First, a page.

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Sharing Stories-Strengthening AR Communities

Each month, the Community, Professional Economic Development (CPED) unit will explore a different theme related to our mission, vision, and the work being accomplished to develop communities across the state.

A great way to capture this work is through stories: stories of impact, stories of change, stories of challenge. This can be the work of individuals, businesses, organizations, and UADA professionals that are striving to improve the quality of life for all Arkansans. We will capture and share these stories via social media, our newsletter, and other forms of communication.  

Share your community story and learn from the stories of others, as you help co-create a new community online—a space that preserves experiences, sheds light on challenges, fosters new insights, and hopefully inspires others.

What is CPED's Mission & Vision?


We are committed to building resilient and inclusive communities while enhancing the wellbeing of Arkansans.  


We strengthen the capacity of individuals, businesses, organizations, and UADA to build inclusive and sustainable communities through research-based resources and processes. 

What do we mean by “strengthen the capacity” or capacity building?

When we talk about ways we strengthen capacity, we support a community or individual’s ability to grow and flourish. Capacity building is an investment in the future sustainability of a community or organization through the impact of its people.

How Can You Share Your Story?

There are four different ways to share your story with us: narrative text, video recording, voice recording, or pictures/captions. Pick the format you are most comfortable with or the one that best captures the essence of your experience.

  1. narrative text - under 300 words as Word doc or text in form field.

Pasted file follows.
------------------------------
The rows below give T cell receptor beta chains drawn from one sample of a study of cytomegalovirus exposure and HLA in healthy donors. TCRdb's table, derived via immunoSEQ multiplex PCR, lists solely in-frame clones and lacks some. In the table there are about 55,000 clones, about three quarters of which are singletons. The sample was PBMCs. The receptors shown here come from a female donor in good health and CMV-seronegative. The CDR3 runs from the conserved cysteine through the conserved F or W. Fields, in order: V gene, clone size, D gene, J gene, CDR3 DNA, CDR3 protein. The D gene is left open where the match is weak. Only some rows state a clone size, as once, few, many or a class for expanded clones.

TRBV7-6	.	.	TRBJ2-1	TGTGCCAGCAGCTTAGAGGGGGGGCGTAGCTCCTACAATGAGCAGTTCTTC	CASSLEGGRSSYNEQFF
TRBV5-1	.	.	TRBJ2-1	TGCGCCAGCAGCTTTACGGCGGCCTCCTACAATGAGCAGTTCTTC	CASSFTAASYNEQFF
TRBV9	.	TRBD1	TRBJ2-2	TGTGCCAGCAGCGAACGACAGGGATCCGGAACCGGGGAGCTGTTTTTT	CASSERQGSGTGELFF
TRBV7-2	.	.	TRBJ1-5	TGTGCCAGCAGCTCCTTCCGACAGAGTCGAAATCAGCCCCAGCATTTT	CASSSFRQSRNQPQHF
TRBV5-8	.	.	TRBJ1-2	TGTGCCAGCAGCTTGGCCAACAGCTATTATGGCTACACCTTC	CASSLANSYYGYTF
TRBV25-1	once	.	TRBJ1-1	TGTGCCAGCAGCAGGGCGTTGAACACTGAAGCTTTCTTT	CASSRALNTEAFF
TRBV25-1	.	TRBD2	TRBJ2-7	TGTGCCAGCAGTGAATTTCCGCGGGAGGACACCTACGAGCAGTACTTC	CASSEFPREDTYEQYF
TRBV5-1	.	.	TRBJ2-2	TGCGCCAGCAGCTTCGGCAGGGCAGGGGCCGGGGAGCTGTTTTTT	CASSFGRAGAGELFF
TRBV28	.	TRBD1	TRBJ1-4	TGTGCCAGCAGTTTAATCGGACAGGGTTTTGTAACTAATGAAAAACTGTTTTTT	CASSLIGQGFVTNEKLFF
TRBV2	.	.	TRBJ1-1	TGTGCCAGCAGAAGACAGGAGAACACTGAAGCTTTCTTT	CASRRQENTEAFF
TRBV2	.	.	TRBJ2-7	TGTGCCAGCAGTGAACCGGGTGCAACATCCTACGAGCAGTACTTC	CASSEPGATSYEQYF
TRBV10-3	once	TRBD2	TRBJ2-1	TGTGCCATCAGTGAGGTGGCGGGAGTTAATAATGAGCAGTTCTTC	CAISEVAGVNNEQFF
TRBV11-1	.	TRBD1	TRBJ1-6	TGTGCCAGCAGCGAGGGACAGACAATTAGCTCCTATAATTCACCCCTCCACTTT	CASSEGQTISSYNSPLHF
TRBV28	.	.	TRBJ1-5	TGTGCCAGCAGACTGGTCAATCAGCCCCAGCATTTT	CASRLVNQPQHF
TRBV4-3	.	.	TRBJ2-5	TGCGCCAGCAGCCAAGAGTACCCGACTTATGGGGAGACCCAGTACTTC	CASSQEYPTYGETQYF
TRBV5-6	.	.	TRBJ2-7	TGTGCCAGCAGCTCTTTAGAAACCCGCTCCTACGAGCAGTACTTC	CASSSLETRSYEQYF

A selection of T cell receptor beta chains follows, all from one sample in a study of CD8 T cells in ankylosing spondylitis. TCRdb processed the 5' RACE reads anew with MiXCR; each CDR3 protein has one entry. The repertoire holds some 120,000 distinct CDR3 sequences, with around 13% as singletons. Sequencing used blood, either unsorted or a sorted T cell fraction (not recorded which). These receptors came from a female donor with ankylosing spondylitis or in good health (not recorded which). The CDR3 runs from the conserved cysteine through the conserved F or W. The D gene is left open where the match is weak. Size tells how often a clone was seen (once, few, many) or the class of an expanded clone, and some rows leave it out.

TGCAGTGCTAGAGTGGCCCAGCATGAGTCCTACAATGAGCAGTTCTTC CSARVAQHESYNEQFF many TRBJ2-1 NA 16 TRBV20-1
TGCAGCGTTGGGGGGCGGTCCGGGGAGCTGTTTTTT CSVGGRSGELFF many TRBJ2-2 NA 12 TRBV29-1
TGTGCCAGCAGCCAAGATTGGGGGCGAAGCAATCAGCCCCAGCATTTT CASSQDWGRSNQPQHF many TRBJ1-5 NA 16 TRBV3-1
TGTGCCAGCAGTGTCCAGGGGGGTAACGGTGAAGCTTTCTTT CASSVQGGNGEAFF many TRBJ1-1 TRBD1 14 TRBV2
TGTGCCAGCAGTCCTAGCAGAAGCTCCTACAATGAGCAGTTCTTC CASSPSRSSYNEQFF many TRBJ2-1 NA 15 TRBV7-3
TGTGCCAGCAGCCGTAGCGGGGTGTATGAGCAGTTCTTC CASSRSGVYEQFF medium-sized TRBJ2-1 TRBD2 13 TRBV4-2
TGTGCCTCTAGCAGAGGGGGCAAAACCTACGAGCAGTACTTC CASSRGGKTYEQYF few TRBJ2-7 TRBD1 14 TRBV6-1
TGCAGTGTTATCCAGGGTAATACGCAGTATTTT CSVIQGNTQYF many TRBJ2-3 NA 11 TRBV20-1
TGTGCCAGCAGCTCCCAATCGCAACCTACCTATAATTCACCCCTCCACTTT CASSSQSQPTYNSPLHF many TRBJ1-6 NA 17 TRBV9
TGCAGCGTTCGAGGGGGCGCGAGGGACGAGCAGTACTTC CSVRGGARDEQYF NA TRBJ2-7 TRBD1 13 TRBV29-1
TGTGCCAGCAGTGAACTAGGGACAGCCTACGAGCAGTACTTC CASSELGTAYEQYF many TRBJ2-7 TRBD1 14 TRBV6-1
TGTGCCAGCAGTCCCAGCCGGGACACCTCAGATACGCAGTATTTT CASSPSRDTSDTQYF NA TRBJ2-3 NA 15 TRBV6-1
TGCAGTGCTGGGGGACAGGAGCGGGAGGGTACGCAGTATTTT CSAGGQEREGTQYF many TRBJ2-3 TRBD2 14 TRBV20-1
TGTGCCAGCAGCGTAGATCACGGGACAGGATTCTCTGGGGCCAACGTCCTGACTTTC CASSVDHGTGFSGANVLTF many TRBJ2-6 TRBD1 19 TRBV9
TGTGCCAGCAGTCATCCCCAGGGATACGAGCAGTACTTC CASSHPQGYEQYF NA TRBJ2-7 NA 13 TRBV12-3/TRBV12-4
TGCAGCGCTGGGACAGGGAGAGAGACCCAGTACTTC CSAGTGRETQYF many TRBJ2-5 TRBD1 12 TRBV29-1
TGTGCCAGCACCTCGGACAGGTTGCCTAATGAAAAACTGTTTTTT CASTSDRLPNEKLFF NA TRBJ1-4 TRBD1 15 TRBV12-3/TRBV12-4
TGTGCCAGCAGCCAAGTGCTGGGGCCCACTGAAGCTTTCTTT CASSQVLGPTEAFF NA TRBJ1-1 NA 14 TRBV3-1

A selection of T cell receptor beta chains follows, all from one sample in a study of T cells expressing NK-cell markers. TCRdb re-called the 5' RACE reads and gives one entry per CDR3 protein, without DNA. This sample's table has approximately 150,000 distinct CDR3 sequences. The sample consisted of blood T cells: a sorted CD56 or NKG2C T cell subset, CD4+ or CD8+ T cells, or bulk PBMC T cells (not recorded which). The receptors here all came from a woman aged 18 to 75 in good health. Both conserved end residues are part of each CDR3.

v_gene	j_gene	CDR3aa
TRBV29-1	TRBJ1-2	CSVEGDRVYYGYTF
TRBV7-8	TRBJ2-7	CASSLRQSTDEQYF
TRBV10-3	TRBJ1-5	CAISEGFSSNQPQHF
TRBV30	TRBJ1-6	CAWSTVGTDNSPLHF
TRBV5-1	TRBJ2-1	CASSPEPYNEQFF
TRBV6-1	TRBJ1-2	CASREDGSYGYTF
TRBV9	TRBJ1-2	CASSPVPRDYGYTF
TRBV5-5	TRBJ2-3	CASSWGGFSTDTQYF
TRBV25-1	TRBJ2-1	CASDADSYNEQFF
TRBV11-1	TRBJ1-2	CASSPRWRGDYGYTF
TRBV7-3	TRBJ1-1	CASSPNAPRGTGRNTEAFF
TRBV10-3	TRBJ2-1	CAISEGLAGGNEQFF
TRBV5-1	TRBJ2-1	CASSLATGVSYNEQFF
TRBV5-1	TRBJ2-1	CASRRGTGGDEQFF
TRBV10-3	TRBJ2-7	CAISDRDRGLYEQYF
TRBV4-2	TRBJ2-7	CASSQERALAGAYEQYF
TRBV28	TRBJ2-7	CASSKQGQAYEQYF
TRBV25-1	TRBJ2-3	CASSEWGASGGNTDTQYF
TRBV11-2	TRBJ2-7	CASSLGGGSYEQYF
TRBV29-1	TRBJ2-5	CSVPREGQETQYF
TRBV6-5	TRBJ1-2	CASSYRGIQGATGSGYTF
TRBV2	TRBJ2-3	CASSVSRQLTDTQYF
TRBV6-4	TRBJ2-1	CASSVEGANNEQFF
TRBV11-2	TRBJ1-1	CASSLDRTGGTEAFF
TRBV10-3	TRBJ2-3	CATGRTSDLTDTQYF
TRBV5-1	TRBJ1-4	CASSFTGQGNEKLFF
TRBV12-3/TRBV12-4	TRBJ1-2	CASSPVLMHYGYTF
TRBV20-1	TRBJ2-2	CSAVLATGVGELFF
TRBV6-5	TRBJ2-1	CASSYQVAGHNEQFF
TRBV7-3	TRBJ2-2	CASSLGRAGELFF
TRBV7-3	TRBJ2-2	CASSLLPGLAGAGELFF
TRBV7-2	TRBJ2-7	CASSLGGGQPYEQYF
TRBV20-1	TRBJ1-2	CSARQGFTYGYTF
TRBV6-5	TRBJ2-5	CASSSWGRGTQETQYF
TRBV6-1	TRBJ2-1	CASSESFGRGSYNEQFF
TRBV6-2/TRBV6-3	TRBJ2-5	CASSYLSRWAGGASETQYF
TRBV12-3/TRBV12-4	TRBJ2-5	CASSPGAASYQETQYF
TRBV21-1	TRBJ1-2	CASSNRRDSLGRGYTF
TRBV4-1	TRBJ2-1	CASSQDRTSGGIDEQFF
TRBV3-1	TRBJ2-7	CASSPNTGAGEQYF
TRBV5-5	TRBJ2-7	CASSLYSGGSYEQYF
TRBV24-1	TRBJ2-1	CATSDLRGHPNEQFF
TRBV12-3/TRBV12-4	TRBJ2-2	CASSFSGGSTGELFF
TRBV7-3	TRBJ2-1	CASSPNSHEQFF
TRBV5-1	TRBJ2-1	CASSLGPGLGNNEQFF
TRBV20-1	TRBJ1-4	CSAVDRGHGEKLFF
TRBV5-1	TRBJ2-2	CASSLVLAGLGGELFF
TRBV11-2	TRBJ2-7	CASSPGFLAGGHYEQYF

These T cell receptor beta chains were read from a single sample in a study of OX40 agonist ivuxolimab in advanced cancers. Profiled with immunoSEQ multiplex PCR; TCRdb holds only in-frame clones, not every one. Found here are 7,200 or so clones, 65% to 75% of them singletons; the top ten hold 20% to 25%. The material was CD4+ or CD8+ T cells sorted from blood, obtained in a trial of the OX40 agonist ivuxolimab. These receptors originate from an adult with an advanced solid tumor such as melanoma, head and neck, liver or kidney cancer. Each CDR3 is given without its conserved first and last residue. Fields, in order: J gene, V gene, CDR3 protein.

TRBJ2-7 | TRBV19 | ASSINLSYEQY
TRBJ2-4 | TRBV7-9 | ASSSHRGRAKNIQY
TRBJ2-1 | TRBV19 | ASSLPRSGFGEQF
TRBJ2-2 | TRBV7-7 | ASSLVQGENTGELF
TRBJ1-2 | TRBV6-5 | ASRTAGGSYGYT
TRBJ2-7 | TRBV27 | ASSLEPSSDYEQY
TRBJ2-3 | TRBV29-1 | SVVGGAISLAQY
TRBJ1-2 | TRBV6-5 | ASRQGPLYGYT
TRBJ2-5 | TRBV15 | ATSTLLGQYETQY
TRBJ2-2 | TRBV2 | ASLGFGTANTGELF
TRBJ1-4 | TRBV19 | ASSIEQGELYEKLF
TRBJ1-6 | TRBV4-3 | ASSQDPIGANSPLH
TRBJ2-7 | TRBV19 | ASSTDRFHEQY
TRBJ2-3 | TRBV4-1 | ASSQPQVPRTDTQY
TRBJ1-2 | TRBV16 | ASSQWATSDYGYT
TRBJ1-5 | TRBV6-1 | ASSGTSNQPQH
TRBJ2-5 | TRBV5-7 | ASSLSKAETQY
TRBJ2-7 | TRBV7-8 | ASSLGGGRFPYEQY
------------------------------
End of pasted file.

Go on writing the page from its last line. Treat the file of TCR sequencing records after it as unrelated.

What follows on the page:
2. video recording - under 60 seconds. You can use your phone or Zoom to record.
  3. voice recording -  Please try to keep your audio clip at or under 60 seconds. You can use your phone or record your audio using zoom.
  4. pictures/captions - For each picture, you share, be sure to add a description (caption) in the text box(es) below to provide readers with context. Feel free to submit as many “story submissions” as you want.

Please Note: We ask that you only upload one file type per story. You can share up to five different stories using this form by having one story per format. 

Have a Story but Feel Stumped?

If you aren’t sure if you have a story related to one of our themes, feel free to review the prompting  questions below. Each theme will have a set of questions you can use to reflect and help frame your story. These questions are designed to simply guide and are not required. 

Check Out Our Monthly Themes & Share Your Story!


Finding Purpose through Action: What Does it Take for Citizens to Make Change?

Have you ever volunteered to help with a community-wide clean up or signed a petition for a new park to be built in your neighborhood? Have you ever voted in an election or worked with a group tasked with reimagining  your Main Street or downtown? If so, you have played a role in making your community a better place by being active in civic discussion and citizen action.

Active citizenship means people, businesses and organizations getting involved in their local communities. Active citizenship can be as small as educating young people about democratic values, or as big as coordinating a strategic planning process for your community or region. No matter the initiative, citizen involvement is crucial for the long-term sustainability and growth of a community.

We all have the power and responsibility to co-curate our communities — to shape them into the places we are proud of both professionally and personally. We seek to capture and share ways Arkansans are actively participating in their communities, looking for new ways organizations and businesses can help make change, and acting boldly in leading efforts for citizens to pave the way.